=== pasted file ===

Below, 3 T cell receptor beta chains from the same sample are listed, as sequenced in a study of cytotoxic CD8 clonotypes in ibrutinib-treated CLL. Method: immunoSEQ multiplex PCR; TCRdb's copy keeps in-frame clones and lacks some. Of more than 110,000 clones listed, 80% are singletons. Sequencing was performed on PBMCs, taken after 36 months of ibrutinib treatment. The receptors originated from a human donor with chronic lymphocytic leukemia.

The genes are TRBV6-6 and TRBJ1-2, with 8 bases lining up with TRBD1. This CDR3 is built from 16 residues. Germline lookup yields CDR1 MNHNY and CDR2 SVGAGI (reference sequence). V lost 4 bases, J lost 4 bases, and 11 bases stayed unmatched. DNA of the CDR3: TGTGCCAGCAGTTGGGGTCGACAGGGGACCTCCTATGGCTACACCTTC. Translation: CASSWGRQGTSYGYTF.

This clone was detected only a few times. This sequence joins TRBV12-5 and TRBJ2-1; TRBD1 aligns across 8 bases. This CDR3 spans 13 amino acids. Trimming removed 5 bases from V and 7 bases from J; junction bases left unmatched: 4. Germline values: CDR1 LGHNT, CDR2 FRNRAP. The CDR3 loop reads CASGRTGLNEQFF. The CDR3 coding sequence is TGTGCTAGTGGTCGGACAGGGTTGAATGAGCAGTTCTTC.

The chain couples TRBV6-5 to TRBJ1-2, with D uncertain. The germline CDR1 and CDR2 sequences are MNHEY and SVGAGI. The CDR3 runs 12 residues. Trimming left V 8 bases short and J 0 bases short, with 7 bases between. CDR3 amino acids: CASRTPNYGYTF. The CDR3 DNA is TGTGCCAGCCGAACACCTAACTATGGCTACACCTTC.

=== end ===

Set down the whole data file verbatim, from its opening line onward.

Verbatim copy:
Below, 3 T cell receptor beta chains from the same sample are listed, as sequenced in a study of cytotoxic CD8 clonotypes in ibrutinib-treated CLL. Method: immunoSEQ multiplex PCR; TCRdb's copy keeps in-frame clones and lacks some. Of more than 110,000 clones listed, 80% are singletons. Sequencing was performed on PBMCs, taken after 36 months of ibrutinib treatment. The receptors originated from a human donor with chronic lymphocytic leukemia.

The genes are TRBV6-6 and TRBJ1-2, with 8 bases lining up with TRBD1. This CDR3 is built from 16 residues. Germline lookup yields CDR1 MNHNY and CDR2 SVGAGI (reference sequence). V lost 4 bases, J lost 4 bases, and 11 bases stayed unmatched. DNA of the CDR3: TGTGCCAGCAGTTGGGGTCGACAGGGGACCTCCTATGGCTACACCTTC. Translation: CASSWGRQGTSYGYTF.

This clone was detected only a few times. This sequence joins TRBV12-5 and TRBJ2-1; TRBD1 aligns across 8 bases. This CDR3 spans 13 amino acids. Trimming removed 5 bases from V and 7 bases from J; junction bases left unmatched: 4. Germline values: CDR1 LGHNT, CDR2 FRNRAP. The CDR3 loop reads CASGRTGLNEQFF. The CDR3 coding sequence is TGTGCTAGTGGTCGGACAGGGTTGAATGAGCAGTTCTTC.

The chain couples TRBV6-5 to TRBJ1-2, with D uncertain. The germline CDR1 and CDR2 sequences are MNHEY and SVGAGI. The CDR3 runs 12 residues. Trimming left V 8 bases short and J 0 bases short, with 7 bases between. CDR3 amino acids: CASRTPNYGYTF. The CDR3 DNA is TGTGCCAGCCGAACACCTAACTATGGCTACACCTTC.